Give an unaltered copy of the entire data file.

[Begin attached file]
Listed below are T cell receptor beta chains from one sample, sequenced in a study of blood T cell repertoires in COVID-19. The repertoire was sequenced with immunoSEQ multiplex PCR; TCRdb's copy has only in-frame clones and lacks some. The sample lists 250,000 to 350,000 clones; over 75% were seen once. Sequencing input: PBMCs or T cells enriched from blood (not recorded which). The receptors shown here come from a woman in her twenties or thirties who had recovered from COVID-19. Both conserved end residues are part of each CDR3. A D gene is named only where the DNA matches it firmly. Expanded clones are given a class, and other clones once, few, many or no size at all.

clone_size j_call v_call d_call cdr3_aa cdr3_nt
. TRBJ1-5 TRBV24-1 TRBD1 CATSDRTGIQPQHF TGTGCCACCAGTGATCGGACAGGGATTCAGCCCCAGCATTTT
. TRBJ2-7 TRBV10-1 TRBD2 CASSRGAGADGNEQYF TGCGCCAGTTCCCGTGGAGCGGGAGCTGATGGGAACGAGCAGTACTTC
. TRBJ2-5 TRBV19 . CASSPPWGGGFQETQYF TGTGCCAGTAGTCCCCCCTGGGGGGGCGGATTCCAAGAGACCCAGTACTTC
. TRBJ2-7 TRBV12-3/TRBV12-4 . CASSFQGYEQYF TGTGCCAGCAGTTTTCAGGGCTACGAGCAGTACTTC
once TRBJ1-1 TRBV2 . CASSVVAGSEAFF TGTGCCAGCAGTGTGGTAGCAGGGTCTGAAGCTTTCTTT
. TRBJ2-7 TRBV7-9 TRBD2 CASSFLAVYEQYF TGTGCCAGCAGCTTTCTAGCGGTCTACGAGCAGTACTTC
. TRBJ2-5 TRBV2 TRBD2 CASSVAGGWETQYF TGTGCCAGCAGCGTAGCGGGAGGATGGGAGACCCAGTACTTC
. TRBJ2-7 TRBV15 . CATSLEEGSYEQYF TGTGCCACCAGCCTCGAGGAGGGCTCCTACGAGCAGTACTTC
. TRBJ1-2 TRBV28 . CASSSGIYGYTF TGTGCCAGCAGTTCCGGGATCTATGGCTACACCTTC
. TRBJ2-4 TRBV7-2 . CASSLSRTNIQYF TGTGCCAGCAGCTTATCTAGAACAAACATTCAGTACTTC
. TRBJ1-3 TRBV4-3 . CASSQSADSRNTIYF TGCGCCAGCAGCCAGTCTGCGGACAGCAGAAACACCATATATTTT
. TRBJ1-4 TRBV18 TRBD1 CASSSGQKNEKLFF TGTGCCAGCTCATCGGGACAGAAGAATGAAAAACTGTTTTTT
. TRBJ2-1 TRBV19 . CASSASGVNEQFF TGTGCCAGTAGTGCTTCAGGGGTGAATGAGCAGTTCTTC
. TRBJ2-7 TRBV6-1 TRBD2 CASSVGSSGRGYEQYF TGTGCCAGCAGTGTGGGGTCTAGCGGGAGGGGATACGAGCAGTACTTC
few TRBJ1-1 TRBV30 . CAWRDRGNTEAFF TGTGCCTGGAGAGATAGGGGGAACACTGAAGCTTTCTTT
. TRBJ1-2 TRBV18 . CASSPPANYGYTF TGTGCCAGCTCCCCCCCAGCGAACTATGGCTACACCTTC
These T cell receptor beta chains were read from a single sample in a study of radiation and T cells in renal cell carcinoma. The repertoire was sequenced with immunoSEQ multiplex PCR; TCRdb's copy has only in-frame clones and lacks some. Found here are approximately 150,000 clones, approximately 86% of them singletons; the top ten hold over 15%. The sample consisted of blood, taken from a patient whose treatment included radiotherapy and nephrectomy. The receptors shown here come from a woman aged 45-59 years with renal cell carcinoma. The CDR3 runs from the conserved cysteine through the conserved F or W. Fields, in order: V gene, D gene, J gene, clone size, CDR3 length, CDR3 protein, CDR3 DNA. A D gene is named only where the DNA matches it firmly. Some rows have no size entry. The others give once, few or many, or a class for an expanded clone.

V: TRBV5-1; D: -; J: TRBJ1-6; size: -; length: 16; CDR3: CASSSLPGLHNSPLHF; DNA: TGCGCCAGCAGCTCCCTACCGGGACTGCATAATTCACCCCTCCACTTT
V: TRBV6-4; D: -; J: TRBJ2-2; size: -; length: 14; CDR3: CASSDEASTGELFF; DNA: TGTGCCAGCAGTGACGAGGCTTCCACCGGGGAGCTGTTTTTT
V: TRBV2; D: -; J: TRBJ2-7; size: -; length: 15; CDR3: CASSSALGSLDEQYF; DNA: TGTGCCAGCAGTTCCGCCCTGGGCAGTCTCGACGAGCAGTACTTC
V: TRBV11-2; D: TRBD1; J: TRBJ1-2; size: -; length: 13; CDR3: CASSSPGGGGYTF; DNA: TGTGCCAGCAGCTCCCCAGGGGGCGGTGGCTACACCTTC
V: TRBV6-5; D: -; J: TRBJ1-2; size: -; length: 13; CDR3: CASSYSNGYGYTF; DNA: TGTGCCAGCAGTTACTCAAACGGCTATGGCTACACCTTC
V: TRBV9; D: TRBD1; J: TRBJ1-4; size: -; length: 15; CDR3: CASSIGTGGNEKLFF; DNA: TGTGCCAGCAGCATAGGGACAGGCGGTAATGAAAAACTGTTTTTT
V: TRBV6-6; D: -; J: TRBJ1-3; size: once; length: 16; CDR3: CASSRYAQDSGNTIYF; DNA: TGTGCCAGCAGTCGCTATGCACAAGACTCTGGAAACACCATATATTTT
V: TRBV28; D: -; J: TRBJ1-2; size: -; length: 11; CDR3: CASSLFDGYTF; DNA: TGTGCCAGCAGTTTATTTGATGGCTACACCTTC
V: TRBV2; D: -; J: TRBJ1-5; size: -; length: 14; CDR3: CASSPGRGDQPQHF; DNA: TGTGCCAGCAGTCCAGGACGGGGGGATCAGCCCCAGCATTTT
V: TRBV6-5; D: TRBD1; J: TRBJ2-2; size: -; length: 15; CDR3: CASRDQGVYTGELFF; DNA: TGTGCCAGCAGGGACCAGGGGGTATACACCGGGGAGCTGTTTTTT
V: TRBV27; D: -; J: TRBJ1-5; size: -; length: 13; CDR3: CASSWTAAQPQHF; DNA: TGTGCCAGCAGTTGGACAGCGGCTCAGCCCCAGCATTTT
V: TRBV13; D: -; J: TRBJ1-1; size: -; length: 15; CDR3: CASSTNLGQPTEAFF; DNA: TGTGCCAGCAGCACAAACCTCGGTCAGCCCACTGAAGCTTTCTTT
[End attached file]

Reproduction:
Listed below are T cell receptor beta chains from one sample, sequenced in a study of blood T cell repertoires in COVID-19. The repertoire was sequenced with immunoSEQ multiplex PCR; TCRdb's copy has only in-frame clones and lacks some. The sample lists 250,000 to 350,000 clones; over 75% were seen once. Sequencing input: PBMCs or T cells enriched from blood (not recorded which). The receptors shown here come from a woman in her twenties or thirties who had recovered from COVID-19. Both conserved end residues are part of each CDR3. A D gene is named only where the DNA matches it firmly. Expanded clones are given a class, and other clones once, few, many or no size at all.

clone_size j_call v_call d_call cdr3_aa cdr3_nt
. TRBJ1-5 TRBV24-1 TRBD1 CATSDRTGIQPQHF TGTGCCACCAGTGATCGGACAGGGATTCAGCCCCAGCATTTT
. TRBJ2-7 TRBV10-1 TRBD2 CASSRGAGADGNEQYF TGCGCCAGTTCCCGTGGAGCGGGAGCTGATGGGAACGAGCAGTACTTC
. TRBJ2-5 TRBV19 . CASSPPWGGGFQETQYF TGTGCCAGTAGTCCCCCCTGGGGGGGCGGATTCCAAGAGACCCAGTACTTC
. TRBJ2-7 TRBV12-3/TRBV12-4 . CASSFQGYEQYF TGTGCCAGCAGTTTTCAGGGCTACGAGCAGTACTTC
once TRBJ1-1 TRBV2 . CASSVVAGSEAFF TGTGCCAGCAGTGTGGTAGCAGGGTCTGAAGCTTTCTTT
. TRBJ2-7 TRBV7-9 TRBD2 CASSFLAVYEQYF TGTGCCAGCAGCTTTCTAGCGGTCTACGAGCAGTACTTC
. TRBJ2-5 TRBV2 TRBD2 CASSVAGGWETQYF TGTGCCAGCAGCGTAGCGGGAGGATGGGAGACCCAGTACTTC
. TRBJ2-7 TRBV15 . CATSLEEGSYEQYF TGTGCCACCAGCCTCGAGGAGGGCTCCTACGAGCAGTACTTC
. TRBJ1-2 TRBV28 . CASSSGIYGYTF TGTGCCAGCAGTTCCGGGATCTATGGCTACACCTTC
. TRBJ2-4 TRBV7-2 . CASSLSRTNIQYF TGTGCCAGCAGCTTATCTAGAACAAACATTCAGTACTTC
. TRBJ1-3 TRBV4-3 . CASSQSADSRNTIYF TGCGCCAGCAGCCAGTCTGCGGACAGCAGAAACACCATATATTTT
. TRBJ1-4 TRBV18 TRBD1 CASSSGQKNEKLFF TGTGCCAGCTCATCGGGACAGAAGAATGAAAAACTGTTTTTT
. TRBJ2-1 TRBV19 . CASSASGVNEQFF TGTGCCAGTAGTGCTTCAGGGGTGAATGAGCAGTTCTTC
. TRBJ2-7 TRBV6-1 TRBD2 CASSVGSSGRGYEQYF TGTGCCAGCAGTGTGGGGTCTAGCGGGAGGGGATACGAGCAGTACTTC
few TRBJ1-1 TRBV30 . CAWRDRGNTEAFF TGTGCCTGGAGAGATAGGGGGAACACTGAAGCTTTCTTT
. TRBJ1-2 TRBV18 . CASSPPANYGYTF TGTGCCAGCTCCCCCCCAGCGAACTATGGCTACACCTTC
These T cell receptor beta chains were read from a single sample in a study of radiation and T cells in renal cell carcinoma. The repertoire was sequenced with immunoSEQ multiplex PCR; TCRdb's copy has only in-frame clones and lacks some. Found here are approximately 150,000 clones, approximately 86% of them singletons; the top ten hold over 15%. The sample consisted of blood, taken from a patient whose treatment included radiotherapy and nephrectomy. The receptors shown here come from a woman aged 45-59 years with renal cell carcinoma. The CDR3 runs from the conserved cysteine through the conserved F or W. Fields, in order: V gene, D gene, J gene, clone size, CDR3 length, CDR3 protein, CDR3 DNA. A D gene is named only where the DNA matches it firmly. Some rows have no size entry. The others give once, few or many, or a class for an expanded clone.

V: TRBV5-1; D: -; J: TRBJ1-6; size: -; length: 16; CDR3: CASSSLPGLHNSPLHF; DNA: TGCGCCAGCAGCTCCCTACCGGGACTGCATAATTCACCCCTCCACTTT
V: TRBV6-4; D: -; J: TRBJ2-2; size: -; length: 14; CDR3: CASSDEASTGELFF; DNA: TGTGCCAGCAGTGACGAGGCTTCCACCGGGGAGCTGTTTTTT
V: TRBV2; D: -; J: TRBJ2-7; size: -; length: 15; CDR3: CASSSALGSLDEQYF; DNA: TGTGCCAGCAGTTCCGCCCTGGGCAGTCTCGACGAGCAGTACTTC
V: TRBV11-2; D: TRBD1; J: TRBJ1-2; size: -; length: 13; CDR3: CASSSPGGGGYTF; DNA: TGTGCCAGCAGCTCCCCAGGGGGCGGTGGCTACACCTTC
V: TRBV6-5; D: -; J: TRBJ1-2; size: -; length: 13; CDR3: CASSYSNGYGYTF; DNA: TGTGCCAGCAGTTACTCAAACGGCTATGGCTACACCTTC
V: TRBV9; D: TRBD1; J: TRBJ1-4; size: -; length: 15; CDR3: CASSIGTGGNEKLFF; DNA: TGTGCCAGCAGCATAGGGACAGGCGGTAATGAAAAACTGTTTTTT
V: TRBV6-6; D: -; J: TRBJ1-3; size: once; length: 16; CDR3: CASSRYAQDSGNTIYF; DNA: TGTGCCAGCAGTCGCTATGCACAAGACTCTGGAAACACCATATATTTT
V: TRBV28; D: -; J: TRBJ1-2; size: -; length: 11; CDR3: CASSLFDGYTF; DNA: TGTGCCAGCAGTTTATTTGATGGCTACACCTTC
V: TRBV2; D: -; J: TRBJ1-5; size: -; length: 14; CDR3: CASSPGRGDQPQHF; DNA: TGTGCCAGCAGTCCAGGACGGGGGGATCAGCCCCAGCATTTT
V: TRBV6-5; D: TRBD1; J: TRBJ2-2; size: -; length: 15; CDR3: CASRDQGVYTGELFF; DNA: TGTGCCAGCAGGGACCAGGGGGTATACACCGGGGAGCTGTTTTTT
V: TRBV27; D: -; J: TRBJ1-5; size: -; length: 13; CDR3: CASSWTAAQPQHF; DNA: TGTGCCAGCAGTTGGACAGCGGCTCAGCCCCAGCATTTT
V: TRBV13; D: -; J: TRBJ1-1; size: -; length: 15; CDR3: CASSTNLGQPTEAFF; DNA: TGTGCCAGCAGCACAAACCTCGGTCAGCCCACTGAAGCTTTCTTT